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The Simple Reason JPMorgan Chase Could Soon Make a Lot More Money

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JPMorgan Chase alone holds so much capital now that it could absorb the combined losses of America's 31 largest banks under the most extreme version of the Federal Reserve's latest stress test. As CNN earlier this year:

Data source: JPMorgan Chase. Chart by author.

JPMorgan Chase alone holds so much capital now that it could absorb the combined losses of America's 31 largest banks under the most extreme version of the Federal Reserve's latest stress test. As CNN noted earlier this year:

The Federal Reserve's stress tests estimate that JPMorgan alone would lose $55 billion in a worst-case economic situation. But the government has forced big banks to stock up on lots of capital. JPMorgan now has $350 billion of loss-absorbing resources. That means the banking giant actually has enough capital to swallow the losses of the next 30 banks, which is estimated at $167 billion.

Because this reduces the amount of leverage banks like JPMorgan Chase, Bank of America, and Citigroup can use, it weighs directly on their bottom lines. It's one of the main reasons that banks are struggling nowadays to earn their costs of capital by generating returns on equity above 10% .

Higher liquidity requirements, too

To make matters worse, regulators also now require banks to keep a larger share of their assets in high-quality liquid assets than they did before the 2008 crisis. The thought process is that these assets can be readily converted to cash in the event of a bank run, similar to what brought down Bear Stearns and Washington Mutual in 2008.

At the end of the third quarter, JPMorgan Chase had $539 billion worth of high-quality liquid assets. To put that in perspective, that's only slightly less than the $587 billion market cap of Apple , the largest company by market cap in the United States.

The problem is that highly liquid assets yield less than loans. The $409 billion that JPMorgan Chase kept as an average balance in deposits at other banks last quarter yielded only 0.44% on an annualized basis. Meanwhile, its average loan yielded 4.23%.

This means that for every $100 billion that JPMorgan Chase allocates to highly liquid assets as opposed to loans, it forgoes almost $1 billion worth of interest income each quarter. That's a lot of money when you consider that the New York-based bank tends to earn around $6 billion on a quarterly basis.

Dismantling Dodd-Frank

The good news for JPMorgan Chase is that all of this could change under a Trump administration, which has promised to "dismantle" the provisions of the Dodd-Frank Act that empowered regulators to raise both capital and liquidity requirements.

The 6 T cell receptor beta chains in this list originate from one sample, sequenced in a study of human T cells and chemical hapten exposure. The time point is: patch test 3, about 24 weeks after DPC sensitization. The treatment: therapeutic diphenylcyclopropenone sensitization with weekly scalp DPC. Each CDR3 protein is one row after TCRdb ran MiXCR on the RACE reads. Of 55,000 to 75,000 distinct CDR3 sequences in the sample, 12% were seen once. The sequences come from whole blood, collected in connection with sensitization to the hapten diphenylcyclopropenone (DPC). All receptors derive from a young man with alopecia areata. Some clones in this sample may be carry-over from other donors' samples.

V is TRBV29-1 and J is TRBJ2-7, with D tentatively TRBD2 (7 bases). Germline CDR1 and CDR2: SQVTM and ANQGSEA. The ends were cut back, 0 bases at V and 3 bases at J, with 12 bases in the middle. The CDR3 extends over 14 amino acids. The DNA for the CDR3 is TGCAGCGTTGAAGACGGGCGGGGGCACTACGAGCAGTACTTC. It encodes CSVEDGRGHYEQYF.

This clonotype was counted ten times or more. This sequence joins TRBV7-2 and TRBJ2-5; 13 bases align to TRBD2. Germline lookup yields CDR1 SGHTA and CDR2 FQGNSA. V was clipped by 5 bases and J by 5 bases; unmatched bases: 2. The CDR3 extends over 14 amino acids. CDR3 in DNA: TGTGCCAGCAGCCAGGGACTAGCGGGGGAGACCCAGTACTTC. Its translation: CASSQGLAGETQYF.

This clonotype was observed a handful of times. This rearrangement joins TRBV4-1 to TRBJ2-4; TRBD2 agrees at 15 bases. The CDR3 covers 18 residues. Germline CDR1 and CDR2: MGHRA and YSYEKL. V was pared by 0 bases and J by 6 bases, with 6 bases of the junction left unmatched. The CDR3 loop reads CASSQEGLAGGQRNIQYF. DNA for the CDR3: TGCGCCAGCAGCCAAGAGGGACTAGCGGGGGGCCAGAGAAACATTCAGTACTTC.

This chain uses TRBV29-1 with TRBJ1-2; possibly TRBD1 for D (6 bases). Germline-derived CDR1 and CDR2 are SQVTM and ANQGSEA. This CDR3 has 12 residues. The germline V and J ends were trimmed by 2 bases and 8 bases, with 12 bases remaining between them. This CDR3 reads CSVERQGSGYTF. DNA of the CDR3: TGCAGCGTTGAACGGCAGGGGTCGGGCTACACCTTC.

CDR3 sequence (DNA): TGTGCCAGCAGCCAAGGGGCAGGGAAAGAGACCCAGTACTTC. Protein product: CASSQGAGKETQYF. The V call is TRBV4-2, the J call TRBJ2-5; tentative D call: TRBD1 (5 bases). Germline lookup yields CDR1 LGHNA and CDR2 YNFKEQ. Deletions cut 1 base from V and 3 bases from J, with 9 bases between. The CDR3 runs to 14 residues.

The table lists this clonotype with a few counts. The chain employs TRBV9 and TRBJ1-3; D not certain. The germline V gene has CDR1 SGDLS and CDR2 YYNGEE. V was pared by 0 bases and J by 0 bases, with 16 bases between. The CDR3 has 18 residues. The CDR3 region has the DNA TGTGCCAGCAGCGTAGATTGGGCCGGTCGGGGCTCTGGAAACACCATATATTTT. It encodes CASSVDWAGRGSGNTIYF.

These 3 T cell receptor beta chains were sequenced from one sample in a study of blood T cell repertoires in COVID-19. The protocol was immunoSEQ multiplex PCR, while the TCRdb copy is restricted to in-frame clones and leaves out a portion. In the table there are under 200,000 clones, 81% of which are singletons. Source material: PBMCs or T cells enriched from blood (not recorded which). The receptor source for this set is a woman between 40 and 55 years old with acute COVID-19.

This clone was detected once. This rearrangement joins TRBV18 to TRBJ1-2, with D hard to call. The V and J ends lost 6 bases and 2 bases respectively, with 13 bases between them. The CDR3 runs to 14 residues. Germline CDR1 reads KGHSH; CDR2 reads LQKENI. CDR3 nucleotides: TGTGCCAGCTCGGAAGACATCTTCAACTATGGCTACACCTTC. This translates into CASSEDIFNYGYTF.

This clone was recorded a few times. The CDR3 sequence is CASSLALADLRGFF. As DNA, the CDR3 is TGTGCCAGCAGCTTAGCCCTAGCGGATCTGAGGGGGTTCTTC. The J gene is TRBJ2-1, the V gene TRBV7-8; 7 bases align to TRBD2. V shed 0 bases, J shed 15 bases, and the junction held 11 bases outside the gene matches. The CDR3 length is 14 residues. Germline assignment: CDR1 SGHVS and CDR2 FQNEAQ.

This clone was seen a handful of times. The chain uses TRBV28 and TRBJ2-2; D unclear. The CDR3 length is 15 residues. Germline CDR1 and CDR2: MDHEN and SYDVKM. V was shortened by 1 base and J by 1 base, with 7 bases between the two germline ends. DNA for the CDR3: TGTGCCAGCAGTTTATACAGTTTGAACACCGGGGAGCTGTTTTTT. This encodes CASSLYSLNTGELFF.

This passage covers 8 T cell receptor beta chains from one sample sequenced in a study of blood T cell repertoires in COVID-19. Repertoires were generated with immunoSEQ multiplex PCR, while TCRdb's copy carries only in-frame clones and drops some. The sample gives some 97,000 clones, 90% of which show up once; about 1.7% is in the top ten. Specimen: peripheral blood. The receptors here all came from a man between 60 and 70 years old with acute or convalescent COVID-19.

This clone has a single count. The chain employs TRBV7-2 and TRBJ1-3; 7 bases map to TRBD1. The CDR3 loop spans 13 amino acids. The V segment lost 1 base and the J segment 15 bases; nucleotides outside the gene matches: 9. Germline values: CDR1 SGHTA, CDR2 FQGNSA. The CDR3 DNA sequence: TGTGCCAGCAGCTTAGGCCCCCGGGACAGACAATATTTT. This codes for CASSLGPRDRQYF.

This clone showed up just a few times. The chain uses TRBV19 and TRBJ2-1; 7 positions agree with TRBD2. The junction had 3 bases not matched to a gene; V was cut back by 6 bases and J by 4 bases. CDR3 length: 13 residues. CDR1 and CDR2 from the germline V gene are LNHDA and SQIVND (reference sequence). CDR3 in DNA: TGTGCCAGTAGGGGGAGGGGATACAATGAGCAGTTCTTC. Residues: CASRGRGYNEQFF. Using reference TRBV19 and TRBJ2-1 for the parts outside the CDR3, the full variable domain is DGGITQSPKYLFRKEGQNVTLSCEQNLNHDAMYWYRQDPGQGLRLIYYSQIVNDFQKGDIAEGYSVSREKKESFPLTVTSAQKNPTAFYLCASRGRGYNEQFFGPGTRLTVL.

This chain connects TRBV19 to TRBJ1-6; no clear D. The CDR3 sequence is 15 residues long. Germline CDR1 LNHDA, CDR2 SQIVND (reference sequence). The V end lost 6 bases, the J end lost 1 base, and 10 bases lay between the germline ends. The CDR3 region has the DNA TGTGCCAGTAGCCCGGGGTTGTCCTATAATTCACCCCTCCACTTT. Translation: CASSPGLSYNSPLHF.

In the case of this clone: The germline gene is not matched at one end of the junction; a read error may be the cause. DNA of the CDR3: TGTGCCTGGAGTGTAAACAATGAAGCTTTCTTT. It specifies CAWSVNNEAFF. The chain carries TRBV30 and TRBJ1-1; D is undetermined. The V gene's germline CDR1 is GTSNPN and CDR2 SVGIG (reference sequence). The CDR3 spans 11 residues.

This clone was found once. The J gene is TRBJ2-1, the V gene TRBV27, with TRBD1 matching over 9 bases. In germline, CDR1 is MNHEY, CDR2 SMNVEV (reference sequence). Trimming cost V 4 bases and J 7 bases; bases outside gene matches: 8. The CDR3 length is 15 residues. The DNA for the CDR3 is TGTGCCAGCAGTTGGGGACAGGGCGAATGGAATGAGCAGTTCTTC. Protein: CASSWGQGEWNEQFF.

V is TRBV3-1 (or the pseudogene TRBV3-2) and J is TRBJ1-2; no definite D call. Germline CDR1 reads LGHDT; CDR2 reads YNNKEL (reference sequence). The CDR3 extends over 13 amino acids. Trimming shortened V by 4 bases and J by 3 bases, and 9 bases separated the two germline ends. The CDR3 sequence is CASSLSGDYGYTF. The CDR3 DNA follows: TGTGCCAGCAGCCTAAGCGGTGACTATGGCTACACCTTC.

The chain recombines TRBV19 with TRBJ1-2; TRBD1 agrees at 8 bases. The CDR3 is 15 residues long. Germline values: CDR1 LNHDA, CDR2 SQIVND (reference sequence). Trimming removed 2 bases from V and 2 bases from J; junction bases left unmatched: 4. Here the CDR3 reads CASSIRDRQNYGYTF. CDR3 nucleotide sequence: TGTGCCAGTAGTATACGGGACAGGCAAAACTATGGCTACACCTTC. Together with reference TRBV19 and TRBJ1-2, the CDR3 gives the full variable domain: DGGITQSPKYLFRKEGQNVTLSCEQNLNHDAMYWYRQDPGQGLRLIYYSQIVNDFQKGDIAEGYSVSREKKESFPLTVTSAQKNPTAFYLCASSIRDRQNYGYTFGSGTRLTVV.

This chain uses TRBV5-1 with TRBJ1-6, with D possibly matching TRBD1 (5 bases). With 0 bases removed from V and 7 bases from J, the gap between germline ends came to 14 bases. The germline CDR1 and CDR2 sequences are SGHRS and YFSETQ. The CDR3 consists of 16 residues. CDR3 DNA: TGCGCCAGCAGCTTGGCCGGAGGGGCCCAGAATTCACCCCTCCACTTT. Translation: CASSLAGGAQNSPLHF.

Trump's camp has been notoriously scant with details about possible changes to financial regulations (or, for that matter, anything), but we can get a sense for their thinking by looking at the Financial CHOICE Act proposed by Republican Representative Jeb Hensarling, who's purportedly being considered for Treasury Secretary in the incoming administration.

The central component of the proposed legislation would be to exempt banks from many of the heightened capital and liquidity requirements so long as they maintain a base level of capital. One could argue that this would reduce the soundness of the banking sector, as it almost certainly would, but there's little doubt that it'd serve as a potent stimulant to banks' bottom lines, and few more so than JPMorgan Chase.

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John Maxfield owns shares of Bank of America. The Motley Fool owns shares of and recommends Apple. The Motley Fool has the following options: long January 2018 $90 calls on Apple and short January 2018 $95 calls on Apple. The Motley Fool recommends Bank of America. Try any of our Foolish newsletter services free for 30 days . We Fools may not all hold the same opinions, but we all believe that considering a diverse range of insights makes us better investors. The Motley Fool has a disclosure policy .

The views and opinions expressed herein are the views and opinions of the author and do not necessarily reflect those of Nasdaq, Inc.


The views and opinions expressed herein are the views and opinions of the author and do not necessarily reflect those of Nasdaq, Inc.

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